and 51% to the top thirty journals.20 [Graves, Marchand, and Thompson,
1982; Hirsch, Randall, Brooks, and More, 1984; Laband, 1985a; Bairam,
1994; Scott and Mitias, 1996; Hodgson and Rothman, 1999; and Kocher
and Sutter, 2001]

Adopting the publishing values of their professors, Ph.D. graduates
of the top twenty-four departments contributed more than 70% of the
articles and pages in the top journals. From 1970 to 1979, more than 70%
of the pages in the American Economic Review, Journal of Political
Economy, and Quarterly Journal of Economics were contributed by
graduates of the top 24 departments; from 1975 to 1984, 84% of the articles
and pages in the top journals contributed by authors who earned Ph.D.s
from eighty American doctoral programs from 1975 to 1984 came from
graduates of the top 24 departments; from 1977 to 1997 more than 67% of
all authors and 83% of the authors with American Ph.Ds. in the top fifteen
journals graduated from the top 24 departments; and in 1995 70% of the
authors in the top thirty journals with American Ph.Ds., came from the top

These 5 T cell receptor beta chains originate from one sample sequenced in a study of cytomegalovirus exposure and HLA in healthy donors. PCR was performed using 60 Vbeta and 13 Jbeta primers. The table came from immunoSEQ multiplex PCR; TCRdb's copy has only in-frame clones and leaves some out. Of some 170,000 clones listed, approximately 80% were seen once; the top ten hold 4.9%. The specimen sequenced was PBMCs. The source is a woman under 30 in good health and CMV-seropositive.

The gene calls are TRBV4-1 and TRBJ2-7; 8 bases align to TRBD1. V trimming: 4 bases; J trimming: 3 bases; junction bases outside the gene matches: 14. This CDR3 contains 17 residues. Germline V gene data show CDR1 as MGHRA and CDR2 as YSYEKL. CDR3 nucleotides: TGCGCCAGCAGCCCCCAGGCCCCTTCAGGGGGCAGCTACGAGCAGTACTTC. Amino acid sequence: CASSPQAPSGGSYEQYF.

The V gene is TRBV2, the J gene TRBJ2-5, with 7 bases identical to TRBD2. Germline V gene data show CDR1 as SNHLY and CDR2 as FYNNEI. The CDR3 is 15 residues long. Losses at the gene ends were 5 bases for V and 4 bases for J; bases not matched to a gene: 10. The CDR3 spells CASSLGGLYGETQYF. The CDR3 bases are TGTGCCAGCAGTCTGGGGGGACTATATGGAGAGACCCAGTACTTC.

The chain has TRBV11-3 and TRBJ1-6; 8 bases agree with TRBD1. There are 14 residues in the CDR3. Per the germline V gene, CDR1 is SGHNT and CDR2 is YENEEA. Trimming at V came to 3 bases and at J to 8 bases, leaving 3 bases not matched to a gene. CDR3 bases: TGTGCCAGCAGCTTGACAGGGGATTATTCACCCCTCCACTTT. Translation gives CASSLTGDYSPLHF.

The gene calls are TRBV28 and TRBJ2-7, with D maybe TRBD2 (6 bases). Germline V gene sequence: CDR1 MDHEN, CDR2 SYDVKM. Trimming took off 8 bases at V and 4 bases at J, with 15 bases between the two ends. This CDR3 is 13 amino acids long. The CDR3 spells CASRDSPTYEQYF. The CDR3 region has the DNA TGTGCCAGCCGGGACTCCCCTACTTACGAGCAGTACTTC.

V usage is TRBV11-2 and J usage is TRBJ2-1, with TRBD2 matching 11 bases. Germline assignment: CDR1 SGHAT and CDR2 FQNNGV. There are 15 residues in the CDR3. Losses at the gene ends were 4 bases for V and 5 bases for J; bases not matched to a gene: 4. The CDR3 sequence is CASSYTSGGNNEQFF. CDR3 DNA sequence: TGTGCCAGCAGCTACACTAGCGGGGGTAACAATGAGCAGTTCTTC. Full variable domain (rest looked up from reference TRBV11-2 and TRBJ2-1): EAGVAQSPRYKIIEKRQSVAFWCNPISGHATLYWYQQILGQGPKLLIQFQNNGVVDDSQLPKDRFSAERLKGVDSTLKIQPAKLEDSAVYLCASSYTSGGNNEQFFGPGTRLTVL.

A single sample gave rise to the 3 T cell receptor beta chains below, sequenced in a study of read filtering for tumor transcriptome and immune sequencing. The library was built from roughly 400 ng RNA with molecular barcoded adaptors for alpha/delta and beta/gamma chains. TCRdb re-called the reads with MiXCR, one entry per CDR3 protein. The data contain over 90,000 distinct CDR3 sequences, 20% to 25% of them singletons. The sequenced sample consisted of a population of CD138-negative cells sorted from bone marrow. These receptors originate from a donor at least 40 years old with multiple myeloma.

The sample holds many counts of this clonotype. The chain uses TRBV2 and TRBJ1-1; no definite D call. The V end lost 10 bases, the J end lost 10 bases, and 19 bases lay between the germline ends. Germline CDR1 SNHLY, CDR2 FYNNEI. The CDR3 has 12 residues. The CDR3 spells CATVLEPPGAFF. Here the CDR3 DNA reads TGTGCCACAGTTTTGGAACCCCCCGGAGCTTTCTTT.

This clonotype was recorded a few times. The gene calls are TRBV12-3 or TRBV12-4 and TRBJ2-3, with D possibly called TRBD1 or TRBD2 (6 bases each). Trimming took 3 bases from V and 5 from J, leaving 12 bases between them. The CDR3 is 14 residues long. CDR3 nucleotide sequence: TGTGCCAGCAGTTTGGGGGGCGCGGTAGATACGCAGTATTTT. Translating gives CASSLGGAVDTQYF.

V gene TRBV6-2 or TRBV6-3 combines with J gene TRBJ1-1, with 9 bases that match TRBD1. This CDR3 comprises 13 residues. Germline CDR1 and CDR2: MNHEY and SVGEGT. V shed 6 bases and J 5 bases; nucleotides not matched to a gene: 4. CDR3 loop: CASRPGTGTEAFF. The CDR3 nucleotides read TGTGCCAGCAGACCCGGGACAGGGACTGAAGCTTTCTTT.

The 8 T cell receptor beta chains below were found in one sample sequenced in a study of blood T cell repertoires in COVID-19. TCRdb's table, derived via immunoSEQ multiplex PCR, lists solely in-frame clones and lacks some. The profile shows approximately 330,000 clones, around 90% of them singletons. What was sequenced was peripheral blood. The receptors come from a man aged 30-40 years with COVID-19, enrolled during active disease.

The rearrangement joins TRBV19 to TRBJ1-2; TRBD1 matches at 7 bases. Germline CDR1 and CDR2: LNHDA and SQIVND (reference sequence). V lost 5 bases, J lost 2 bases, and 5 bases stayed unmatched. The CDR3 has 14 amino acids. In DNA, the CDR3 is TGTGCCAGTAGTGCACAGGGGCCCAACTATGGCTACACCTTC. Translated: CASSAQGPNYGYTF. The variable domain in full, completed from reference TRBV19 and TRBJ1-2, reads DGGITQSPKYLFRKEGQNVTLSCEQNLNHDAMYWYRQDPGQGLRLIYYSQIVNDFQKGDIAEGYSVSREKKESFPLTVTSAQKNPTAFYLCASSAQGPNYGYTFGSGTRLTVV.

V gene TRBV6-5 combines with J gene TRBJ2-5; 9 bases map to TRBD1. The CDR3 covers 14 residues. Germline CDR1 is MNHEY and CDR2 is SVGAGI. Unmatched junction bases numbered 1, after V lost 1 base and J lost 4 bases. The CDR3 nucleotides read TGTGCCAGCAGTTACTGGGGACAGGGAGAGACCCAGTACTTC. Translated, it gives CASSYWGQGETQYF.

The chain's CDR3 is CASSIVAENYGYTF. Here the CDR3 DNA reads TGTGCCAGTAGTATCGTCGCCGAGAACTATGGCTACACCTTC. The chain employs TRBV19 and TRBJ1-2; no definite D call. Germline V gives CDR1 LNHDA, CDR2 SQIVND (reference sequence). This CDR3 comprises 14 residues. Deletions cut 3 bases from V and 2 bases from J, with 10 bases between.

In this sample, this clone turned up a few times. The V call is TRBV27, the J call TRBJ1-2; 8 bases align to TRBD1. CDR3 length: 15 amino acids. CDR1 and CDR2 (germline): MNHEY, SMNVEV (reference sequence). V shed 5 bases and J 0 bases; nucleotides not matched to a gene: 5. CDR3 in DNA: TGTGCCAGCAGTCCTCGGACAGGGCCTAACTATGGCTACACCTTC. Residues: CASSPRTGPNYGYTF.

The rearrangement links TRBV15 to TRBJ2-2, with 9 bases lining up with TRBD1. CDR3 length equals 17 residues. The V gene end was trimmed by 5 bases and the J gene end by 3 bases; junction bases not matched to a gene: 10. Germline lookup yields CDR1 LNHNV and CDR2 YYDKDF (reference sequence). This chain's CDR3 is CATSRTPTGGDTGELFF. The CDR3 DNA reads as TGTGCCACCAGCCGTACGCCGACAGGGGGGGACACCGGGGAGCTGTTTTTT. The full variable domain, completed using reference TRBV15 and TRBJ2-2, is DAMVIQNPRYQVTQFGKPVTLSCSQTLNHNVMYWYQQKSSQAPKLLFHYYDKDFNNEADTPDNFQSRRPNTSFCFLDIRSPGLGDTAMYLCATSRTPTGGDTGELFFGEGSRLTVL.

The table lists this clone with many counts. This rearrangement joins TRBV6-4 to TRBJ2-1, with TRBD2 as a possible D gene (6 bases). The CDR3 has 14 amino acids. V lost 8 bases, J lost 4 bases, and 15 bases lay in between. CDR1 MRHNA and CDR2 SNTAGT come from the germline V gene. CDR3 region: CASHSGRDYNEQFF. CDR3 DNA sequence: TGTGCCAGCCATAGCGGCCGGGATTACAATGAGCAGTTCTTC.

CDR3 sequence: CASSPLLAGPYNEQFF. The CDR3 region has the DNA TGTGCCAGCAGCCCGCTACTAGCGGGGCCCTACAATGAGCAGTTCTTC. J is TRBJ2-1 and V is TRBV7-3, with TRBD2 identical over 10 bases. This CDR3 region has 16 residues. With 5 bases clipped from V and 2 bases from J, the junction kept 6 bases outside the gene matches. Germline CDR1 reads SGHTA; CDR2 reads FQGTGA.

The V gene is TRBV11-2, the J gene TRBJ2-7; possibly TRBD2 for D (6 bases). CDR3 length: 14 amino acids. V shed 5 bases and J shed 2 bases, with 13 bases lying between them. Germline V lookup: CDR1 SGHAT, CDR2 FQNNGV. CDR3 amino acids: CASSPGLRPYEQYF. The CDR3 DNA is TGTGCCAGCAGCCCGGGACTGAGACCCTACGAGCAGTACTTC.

fifteen departments. [Hogan, 1986; Laband, 1986; Hodgson and Rothman,
1999; Collins, Cox, and Stango, 2000; and Kocher and Sutter, 2001; also
see Cox and Chung, 1991]

Since the top departments have historically employed each others’
graduates and exported their huge surplus to lower ranking departments
(while importing very few of their graduates), their faculty are relatively
homogeneous in terms of their graduate training, the graduate training they
offer, and their publishing expectations. In addition, the lower ranking
departments have increasingly become clones of the top ranked
departments. Finally, over 40% of the editors of the top journals obtained
their Ph.Ds. from the top twenty-four departments while 43% of the editors
resided in them, which implies that nearly all of the departments have an
editor from a top journal (Yoels, 1974; and Hodgson and Rothman, 1999).

With the symbiotic relationship between quality journals and top
departments combined with the homogeneity of graduate training and
publishing expectations and the dispersion of journal editors across the top
departments, economists in these departments have all the right social
characteristics to be successful—they have the right training, employment
location, and social connections. In short, the top departments and their
faculty form, it would seem, a class with distinct social characteristics that
ensure them access to publishing in the top journals, the control of the